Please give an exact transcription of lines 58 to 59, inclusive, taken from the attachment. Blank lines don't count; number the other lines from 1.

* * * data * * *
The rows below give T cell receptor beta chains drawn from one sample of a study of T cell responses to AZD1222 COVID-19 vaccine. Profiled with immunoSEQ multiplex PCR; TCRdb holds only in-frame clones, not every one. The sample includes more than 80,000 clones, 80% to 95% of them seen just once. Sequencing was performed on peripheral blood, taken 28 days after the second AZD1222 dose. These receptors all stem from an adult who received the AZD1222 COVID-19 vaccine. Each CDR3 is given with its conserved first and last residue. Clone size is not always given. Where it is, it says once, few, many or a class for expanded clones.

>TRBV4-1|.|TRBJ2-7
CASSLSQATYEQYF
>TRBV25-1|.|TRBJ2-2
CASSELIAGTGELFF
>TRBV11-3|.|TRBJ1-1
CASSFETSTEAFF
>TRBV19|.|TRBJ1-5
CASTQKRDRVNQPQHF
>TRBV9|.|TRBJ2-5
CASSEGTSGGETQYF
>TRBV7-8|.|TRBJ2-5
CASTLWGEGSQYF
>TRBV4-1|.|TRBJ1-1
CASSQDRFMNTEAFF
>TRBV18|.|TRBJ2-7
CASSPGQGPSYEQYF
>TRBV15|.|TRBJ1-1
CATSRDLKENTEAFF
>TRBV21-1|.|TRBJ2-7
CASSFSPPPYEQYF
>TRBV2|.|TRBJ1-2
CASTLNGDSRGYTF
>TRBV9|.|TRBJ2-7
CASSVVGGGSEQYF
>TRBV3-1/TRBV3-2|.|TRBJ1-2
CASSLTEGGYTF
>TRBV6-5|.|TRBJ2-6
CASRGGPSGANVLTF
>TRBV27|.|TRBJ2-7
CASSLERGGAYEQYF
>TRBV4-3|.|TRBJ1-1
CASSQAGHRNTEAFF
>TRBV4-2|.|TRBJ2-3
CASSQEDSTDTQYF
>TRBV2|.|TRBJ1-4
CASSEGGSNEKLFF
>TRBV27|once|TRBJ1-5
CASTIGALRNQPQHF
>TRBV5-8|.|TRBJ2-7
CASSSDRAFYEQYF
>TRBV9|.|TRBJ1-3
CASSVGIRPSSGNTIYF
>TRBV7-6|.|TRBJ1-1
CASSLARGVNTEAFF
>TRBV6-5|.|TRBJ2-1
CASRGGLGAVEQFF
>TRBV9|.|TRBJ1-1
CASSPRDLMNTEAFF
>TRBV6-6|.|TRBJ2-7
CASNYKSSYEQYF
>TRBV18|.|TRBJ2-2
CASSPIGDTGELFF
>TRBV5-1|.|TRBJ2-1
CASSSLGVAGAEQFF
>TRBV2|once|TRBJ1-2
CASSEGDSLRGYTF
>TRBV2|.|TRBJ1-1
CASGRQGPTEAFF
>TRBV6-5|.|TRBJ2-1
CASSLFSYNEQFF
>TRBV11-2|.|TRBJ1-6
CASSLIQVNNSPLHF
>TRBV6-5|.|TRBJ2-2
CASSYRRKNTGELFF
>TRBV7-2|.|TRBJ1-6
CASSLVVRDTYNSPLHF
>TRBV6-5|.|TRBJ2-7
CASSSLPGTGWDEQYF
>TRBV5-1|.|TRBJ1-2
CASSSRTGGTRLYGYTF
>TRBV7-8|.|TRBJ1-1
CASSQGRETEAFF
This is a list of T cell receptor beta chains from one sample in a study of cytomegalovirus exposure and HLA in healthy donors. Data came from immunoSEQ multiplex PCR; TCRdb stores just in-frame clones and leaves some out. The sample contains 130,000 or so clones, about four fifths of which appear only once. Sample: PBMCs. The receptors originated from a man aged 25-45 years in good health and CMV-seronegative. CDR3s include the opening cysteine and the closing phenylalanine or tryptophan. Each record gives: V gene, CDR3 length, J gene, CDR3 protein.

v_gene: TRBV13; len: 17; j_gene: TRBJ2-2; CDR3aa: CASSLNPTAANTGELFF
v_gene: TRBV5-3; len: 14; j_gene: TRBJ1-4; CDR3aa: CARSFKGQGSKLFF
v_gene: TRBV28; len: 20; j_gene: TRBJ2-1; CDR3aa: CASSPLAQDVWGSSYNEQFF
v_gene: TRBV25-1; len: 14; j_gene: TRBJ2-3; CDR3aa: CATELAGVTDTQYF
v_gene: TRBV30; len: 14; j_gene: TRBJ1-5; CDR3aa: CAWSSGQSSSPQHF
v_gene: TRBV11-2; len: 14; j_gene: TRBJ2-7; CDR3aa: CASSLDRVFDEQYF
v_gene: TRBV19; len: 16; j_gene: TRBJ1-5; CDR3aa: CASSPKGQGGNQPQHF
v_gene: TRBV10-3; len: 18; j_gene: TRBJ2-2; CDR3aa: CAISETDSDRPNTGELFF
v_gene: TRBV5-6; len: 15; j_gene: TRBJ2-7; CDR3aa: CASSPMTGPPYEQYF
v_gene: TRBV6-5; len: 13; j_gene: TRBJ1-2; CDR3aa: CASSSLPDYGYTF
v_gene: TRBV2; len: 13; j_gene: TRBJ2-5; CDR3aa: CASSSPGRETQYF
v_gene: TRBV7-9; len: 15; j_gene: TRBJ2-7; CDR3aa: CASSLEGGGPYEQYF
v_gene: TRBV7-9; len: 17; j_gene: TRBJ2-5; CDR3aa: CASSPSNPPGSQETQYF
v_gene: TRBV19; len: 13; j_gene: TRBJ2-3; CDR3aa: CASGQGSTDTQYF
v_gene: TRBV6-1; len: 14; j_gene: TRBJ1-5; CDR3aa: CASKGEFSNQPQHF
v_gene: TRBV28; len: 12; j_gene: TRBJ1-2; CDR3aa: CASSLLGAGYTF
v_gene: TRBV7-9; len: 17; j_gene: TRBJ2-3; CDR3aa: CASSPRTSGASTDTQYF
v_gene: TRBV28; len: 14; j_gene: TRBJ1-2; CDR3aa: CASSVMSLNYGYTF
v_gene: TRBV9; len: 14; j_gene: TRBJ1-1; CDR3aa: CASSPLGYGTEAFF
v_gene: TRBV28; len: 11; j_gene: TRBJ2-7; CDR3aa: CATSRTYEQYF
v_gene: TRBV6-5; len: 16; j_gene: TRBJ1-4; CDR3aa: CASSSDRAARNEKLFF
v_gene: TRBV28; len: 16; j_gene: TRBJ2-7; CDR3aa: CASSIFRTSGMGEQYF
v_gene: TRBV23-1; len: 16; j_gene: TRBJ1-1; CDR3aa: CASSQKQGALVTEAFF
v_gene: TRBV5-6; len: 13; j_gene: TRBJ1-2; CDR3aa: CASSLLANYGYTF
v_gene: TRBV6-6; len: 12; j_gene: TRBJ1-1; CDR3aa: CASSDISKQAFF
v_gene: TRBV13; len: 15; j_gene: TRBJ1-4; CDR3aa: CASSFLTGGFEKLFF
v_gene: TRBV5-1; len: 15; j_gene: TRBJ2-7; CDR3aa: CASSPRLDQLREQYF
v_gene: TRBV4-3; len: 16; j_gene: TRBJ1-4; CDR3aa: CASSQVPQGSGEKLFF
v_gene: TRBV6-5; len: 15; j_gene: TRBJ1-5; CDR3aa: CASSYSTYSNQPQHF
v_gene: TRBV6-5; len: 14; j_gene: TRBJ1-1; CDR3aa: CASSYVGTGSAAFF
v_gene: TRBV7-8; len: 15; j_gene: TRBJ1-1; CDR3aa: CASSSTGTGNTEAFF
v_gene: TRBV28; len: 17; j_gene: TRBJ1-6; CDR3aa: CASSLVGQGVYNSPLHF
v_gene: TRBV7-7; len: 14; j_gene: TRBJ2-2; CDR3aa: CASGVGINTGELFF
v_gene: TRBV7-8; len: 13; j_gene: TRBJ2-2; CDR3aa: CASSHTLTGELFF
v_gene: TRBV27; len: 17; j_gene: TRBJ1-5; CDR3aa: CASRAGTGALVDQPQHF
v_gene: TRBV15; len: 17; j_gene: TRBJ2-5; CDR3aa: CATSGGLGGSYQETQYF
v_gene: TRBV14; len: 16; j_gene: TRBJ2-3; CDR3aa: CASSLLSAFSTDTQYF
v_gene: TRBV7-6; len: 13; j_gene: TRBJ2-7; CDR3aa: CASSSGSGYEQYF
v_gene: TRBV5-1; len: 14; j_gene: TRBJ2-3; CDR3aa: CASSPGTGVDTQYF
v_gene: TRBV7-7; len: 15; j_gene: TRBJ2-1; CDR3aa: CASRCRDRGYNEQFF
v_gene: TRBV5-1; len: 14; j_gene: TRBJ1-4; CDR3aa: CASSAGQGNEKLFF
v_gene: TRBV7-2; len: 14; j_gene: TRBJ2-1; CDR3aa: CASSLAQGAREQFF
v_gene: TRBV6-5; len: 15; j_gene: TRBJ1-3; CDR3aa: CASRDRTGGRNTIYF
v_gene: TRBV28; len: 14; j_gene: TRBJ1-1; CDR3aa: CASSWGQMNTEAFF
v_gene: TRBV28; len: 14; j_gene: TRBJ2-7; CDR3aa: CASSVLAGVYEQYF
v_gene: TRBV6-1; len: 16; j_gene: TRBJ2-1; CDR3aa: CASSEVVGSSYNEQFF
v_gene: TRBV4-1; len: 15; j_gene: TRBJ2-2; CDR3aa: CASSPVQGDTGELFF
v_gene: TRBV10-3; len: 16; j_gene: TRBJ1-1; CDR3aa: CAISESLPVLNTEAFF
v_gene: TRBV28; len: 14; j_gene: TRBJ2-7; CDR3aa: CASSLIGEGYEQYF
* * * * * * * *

>TRBV2|.|TRBJ1-1
CASGRQGPTEAFF